Ethylenediamine 39.30 41.70 59.23 71.77
1,3-Propanediamine 43.45 45.76 61.81 74.54
1,4-Butanediamine 46.00 47.60 64.02 76.57
1,8-Octanediamine 51.35 49.82 67.16 80.07
1,12-Dodecanediamine 49.43 48.34 66.24 78.41
Figure 7. Weight loss-time curves for the corrosion of 304 SS in 1M HCl containing
5 104M of 1,8-octanediamine with and without addition of various concentrations of KI
at 30C.
Diamines as Corrosion Inhibitors 943
Polarization Measurements
Galvanostatic polarization curves of SS type 304 in 1M HCl in the absence and
presence of different concentrations of 1,8-octanediamine at 30C are illustrated in
Figure 9. The numerical values of the variation of corrosion current density (icorr.),
corrosion potential (Ecorr.), Tafel slopes (ba and bc), degree of surface coverage (h),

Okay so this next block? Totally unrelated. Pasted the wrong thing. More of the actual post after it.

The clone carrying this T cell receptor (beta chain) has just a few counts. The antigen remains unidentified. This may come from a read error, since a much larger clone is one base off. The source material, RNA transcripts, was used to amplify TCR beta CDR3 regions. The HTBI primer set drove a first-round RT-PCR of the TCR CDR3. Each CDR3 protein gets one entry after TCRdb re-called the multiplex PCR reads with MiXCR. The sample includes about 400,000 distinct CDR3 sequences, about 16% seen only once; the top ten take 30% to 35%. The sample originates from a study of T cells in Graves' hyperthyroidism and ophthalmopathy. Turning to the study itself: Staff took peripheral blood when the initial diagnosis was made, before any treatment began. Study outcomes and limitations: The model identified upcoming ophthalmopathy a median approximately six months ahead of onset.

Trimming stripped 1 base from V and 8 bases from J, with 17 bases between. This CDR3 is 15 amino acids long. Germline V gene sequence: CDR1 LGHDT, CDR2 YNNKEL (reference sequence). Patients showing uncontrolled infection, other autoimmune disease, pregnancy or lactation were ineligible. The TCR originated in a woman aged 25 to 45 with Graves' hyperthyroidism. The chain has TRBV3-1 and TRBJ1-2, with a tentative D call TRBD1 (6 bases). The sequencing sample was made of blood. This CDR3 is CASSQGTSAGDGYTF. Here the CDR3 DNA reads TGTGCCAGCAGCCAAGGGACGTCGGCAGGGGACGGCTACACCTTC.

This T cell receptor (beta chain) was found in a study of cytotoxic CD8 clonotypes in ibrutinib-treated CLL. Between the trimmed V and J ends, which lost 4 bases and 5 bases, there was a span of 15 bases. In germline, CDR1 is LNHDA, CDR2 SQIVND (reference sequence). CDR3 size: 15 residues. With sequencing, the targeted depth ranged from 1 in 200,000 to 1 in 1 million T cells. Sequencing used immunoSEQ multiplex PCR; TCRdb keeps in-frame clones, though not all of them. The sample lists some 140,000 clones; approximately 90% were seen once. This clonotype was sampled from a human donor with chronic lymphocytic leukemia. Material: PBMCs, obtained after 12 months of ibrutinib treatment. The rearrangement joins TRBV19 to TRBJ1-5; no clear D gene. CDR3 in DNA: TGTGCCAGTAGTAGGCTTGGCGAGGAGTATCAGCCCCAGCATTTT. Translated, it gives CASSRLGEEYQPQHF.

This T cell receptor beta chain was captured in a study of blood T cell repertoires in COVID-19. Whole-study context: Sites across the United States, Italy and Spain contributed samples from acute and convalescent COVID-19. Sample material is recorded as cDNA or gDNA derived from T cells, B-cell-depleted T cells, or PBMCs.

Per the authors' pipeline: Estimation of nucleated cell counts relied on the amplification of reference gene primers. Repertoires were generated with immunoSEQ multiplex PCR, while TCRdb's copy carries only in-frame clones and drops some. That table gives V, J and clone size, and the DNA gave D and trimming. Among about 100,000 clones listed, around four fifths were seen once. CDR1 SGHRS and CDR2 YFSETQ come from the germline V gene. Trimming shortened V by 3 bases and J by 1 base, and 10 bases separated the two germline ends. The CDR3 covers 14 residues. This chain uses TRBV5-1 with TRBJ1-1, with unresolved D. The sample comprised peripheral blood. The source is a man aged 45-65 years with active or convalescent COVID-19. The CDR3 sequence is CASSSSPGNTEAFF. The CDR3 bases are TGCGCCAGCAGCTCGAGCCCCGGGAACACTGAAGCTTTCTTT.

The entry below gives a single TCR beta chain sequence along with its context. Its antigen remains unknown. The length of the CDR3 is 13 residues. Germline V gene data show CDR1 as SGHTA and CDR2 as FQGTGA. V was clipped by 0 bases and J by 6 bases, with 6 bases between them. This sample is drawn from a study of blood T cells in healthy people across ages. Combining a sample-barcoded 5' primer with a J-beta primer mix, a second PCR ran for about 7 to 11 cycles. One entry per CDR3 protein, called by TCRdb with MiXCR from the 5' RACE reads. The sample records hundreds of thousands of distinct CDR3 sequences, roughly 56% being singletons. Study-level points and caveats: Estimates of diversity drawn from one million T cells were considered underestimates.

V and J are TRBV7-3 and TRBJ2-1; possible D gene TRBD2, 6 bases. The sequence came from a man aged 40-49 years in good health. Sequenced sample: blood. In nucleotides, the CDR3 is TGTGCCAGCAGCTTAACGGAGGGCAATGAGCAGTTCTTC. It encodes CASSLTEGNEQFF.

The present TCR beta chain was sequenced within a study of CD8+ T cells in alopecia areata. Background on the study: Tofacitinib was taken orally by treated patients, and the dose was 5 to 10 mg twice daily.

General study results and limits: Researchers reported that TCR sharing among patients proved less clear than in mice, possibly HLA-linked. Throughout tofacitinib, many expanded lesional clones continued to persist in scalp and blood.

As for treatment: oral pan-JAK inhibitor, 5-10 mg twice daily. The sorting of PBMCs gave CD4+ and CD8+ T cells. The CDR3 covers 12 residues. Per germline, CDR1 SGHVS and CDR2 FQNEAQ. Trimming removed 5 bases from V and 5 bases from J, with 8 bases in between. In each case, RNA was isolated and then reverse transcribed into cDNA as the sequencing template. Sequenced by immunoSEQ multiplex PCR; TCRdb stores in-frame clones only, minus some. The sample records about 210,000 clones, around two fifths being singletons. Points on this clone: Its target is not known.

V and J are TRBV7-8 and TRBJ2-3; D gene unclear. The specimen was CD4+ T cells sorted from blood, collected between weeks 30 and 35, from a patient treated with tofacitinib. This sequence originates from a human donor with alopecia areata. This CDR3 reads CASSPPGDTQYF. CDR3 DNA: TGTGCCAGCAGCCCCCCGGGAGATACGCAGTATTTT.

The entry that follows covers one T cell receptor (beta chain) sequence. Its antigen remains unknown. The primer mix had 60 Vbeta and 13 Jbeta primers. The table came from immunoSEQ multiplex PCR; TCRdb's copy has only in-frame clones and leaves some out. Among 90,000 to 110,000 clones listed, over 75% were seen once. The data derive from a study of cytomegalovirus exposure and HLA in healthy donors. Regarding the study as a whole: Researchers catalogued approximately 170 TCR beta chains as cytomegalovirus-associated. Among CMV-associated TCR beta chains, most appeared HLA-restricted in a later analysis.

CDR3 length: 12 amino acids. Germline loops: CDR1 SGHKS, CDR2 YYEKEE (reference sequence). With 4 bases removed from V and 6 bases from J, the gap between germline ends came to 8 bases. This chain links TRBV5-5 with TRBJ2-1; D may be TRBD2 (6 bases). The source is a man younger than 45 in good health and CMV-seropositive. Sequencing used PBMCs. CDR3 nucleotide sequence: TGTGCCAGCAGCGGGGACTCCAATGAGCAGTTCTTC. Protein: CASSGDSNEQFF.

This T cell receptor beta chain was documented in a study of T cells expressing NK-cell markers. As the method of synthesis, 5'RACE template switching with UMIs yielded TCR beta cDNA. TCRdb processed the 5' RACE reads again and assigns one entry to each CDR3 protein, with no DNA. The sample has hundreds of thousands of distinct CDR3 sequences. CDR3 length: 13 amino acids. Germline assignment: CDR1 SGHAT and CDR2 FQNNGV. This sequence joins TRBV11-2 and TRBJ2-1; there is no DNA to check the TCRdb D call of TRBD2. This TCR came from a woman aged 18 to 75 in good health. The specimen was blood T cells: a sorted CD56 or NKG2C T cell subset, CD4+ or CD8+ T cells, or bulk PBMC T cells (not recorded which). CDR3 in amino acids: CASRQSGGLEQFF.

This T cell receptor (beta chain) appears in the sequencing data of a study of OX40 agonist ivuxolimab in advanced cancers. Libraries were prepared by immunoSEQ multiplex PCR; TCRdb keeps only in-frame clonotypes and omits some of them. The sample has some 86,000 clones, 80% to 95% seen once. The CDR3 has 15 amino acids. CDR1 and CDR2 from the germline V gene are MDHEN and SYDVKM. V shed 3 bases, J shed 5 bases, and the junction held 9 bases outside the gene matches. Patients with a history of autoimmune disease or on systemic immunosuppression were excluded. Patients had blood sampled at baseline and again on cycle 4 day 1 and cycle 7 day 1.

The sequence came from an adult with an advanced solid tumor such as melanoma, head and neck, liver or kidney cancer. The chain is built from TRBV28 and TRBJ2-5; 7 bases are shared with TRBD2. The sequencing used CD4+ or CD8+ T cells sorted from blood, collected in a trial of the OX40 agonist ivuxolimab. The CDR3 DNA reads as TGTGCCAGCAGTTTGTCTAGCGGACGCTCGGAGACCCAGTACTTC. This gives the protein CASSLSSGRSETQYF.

and protection efficiency (%P) with the concentrations of 1,8-octanediamine
compound are given in Table V, and similar results were obtained for other tested
compounds (not shown). This indicates that:
Figure 8. Plot of synergism parameter (Sh) vs. concentration of aliphatic diamine compounds
at 30C.
944 A. S. Fouda et al.
1. The cathodic and anodic curves obtained exhibit Tafel-type behavior. Addition of
aliphatic diamine compounds increased both cathodic and anodic over-voltages
and caused mainly parallel displacement to the more negative and positive values,
2. The corrosion current density (icorr.) decreases with increasing the concentration
of investigated diamine compounds, which indicates that the presence of these
Figure 9. Polarization curves for the dissolution of 304 SS in 1M HCl in presence and absence